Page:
6-alarm fire in East Village injures 14 firefighters, 3 civilians

east village fire 6 alarm fire nyc

Seventeen people were injured in a six-alarm fire that burned through the East Village on Wednesday.

The blaze began early Wednesday morning and burned for hours, forcing two Manhattan schools nearby to cancel classes and all school activities.

Captain John L. O’Connell of the NYPD 9th Precinct reported a total of 17 injuries — three civilians and 14 firefighters — due to the fire. None of the injures were life threatening; the victims were treated for smoke inhalation and some for heat exhaustion. 

“Thankfully no fatalities,” O’Connell added on Twitter.

The first flames broke out around 1:45 a.m. at 188 1st Avenue, a five story apartment building that houses sushi restaurant Uogashi on the first floor.

Firefighters were on scene through 11 a.m. FDNY Chief of Department James Leonard said on Wednesday morning that battling the six-alarm fire would be “a prolonged operation due to heavy construction and structural concerns of the building.”

Leonard also told reporters that it was a “very difficult, stubborn fire to fight.”

East Village fire forced evacuations

East Side Community High School and P.S. 19 Asher Levy were the two schools that had to cance classes due to the fire. The blaze forced business owners and residents on the street around 188 1st Ave. to evacuate, as well.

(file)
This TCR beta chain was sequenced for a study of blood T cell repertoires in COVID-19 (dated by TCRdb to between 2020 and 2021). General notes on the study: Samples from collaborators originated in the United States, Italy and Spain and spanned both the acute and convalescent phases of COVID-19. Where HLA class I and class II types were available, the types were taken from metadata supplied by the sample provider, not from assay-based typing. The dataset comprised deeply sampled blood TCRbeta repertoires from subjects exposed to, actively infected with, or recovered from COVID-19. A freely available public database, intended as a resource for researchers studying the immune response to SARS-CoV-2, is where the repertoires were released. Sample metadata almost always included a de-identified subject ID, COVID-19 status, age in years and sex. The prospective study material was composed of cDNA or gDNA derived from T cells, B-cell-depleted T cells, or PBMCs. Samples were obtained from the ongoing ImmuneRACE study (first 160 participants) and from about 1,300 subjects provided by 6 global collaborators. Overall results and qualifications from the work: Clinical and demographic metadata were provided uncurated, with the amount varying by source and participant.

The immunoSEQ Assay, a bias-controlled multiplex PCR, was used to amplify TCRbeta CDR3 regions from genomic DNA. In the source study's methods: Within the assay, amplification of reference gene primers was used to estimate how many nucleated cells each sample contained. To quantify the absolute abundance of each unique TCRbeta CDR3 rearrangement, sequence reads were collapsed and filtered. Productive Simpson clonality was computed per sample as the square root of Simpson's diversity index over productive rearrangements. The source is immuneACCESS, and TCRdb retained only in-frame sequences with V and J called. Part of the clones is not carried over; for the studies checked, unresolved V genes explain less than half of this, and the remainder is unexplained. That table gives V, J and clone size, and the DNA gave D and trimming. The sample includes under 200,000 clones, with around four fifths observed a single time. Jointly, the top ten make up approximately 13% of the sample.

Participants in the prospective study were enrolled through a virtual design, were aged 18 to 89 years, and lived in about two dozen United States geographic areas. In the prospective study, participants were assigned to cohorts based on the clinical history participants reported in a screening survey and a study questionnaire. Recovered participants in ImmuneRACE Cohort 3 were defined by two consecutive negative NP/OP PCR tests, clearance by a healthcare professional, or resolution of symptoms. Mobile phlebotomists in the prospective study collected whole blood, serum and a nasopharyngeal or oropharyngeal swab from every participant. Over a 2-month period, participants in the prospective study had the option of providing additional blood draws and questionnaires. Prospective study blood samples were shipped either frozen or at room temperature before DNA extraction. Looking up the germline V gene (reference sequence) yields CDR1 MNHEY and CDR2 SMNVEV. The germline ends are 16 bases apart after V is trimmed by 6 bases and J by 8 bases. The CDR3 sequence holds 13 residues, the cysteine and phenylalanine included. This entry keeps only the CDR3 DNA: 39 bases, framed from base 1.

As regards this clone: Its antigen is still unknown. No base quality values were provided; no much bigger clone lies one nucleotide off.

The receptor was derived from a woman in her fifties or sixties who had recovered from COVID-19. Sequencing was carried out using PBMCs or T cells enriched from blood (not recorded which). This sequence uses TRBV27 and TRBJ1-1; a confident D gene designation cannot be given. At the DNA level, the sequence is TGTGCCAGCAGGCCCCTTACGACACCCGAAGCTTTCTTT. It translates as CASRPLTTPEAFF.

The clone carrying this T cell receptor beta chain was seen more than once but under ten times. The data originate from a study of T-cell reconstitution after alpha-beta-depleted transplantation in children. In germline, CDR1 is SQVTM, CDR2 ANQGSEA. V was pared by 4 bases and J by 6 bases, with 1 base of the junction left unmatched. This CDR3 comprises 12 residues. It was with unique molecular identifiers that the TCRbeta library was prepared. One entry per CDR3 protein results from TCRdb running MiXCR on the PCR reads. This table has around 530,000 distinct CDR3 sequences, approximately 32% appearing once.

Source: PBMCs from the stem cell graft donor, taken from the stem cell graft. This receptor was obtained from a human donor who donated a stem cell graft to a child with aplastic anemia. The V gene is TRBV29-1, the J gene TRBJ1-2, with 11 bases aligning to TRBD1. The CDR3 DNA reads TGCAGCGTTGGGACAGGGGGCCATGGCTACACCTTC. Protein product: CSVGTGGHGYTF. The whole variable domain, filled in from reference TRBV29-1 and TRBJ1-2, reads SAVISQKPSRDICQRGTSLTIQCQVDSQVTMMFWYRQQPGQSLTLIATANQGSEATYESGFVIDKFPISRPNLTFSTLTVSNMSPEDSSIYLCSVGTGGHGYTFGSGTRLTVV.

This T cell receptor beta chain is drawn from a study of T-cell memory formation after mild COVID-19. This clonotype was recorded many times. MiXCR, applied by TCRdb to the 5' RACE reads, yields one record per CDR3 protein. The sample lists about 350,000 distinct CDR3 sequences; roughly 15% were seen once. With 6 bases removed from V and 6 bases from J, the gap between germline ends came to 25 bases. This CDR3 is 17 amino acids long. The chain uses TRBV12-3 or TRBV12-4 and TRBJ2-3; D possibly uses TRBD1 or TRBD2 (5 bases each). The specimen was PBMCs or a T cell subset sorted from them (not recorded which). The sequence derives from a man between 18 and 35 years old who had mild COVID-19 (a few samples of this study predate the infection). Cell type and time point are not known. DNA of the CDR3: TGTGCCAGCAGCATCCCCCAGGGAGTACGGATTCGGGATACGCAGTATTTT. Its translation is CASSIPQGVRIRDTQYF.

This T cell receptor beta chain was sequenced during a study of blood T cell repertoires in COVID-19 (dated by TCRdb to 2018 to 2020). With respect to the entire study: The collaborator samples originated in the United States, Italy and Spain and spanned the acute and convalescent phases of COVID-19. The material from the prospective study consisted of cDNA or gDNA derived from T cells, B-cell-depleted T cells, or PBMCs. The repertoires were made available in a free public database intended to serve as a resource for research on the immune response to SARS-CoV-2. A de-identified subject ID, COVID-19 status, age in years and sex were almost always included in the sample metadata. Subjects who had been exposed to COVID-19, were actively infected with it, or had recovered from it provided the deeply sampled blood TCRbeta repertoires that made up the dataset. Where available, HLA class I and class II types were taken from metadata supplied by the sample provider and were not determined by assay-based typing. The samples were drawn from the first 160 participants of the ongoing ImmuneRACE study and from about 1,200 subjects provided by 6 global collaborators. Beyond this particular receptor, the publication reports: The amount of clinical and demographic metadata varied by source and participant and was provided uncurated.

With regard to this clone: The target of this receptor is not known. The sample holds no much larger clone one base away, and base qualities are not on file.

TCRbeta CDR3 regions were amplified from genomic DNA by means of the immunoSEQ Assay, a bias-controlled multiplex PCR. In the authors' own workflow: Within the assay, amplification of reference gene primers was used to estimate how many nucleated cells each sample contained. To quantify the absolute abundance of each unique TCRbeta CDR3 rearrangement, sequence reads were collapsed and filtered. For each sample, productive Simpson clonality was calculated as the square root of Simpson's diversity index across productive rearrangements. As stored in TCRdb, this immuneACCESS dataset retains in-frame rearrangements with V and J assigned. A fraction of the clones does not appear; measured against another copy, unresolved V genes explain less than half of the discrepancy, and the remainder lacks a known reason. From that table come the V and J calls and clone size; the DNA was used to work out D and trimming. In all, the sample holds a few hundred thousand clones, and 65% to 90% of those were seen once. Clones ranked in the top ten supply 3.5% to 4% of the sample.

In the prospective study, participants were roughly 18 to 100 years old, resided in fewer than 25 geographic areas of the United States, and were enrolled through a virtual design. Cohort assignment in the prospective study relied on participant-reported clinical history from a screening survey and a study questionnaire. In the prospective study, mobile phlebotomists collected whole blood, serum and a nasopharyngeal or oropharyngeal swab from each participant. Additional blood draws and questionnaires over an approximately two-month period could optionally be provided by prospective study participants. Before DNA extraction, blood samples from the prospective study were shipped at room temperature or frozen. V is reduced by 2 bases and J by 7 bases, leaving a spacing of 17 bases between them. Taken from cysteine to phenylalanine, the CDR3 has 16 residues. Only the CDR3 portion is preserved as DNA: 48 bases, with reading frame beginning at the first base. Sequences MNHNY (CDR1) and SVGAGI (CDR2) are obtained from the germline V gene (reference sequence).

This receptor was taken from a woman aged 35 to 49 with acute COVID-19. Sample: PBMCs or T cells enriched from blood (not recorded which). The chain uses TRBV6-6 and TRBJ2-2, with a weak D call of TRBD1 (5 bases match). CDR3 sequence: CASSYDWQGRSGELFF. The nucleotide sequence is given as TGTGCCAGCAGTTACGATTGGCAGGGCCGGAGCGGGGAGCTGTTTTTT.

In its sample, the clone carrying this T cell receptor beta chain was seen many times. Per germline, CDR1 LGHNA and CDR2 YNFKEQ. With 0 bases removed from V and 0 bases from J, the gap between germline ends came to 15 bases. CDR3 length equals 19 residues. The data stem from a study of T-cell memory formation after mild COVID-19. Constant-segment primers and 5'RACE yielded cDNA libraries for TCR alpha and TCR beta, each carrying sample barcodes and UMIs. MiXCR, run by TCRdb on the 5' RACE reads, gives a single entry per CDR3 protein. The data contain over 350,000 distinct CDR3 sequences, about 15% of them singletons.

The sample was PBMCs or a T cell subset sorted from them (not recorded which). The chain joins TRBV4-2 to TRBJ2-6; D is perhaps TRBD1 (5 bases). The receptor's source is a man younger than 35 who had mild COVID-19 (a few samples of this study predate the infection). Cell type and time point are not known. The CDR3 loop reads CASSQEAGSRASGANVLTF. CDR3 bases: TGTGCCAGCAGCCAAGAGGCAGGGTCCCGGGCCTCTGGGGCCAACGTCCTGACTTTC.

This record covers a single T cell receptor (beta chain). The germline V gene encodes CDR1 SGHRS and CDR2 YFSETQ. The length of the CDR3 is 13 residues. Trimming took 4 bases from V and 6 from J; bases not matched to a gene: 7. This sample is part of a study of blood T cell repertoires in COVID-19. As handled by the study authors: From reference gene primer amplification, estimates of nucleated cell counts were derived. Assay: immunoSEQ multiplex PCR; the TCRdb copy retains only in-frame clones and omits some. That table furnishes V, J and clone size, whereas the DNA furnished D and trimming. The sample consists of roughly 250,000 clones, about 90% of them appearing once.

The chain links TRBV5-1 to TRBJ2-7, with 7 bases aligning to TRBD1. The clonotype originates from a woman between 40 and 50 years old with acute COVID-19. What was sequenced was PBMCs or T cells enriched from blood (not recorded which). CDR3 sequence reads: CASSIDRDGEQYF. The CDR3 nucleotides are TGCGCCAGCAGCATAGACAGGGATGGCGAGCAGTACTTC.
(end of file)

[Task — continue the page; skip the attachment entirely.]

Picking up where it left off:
“There was a lot of smoke, and the fact that the streets were closed, it was just difficult to bring children into the area,” Leonard said.

6 alarm fire east village

With streets closed for emergency services, northbound traffic on 1st Ave. was closed most of the day. NYPD briefly opened the road to vehicular traffic around 1 p.m., but a small flare up in the rear of the building forced officials to close the road again about an hour later.

As of 4 p.m., FDNY units were still battling the East Village fire, according to the City of New York — about 14 hours after the blaze first began. City officials warned residents in the area to close their windows because of smoke and to expect traffic delays throughout the evening. 

FDNY officials believe that the fire began on the building’s first floor. The department is investigating the incident further. 

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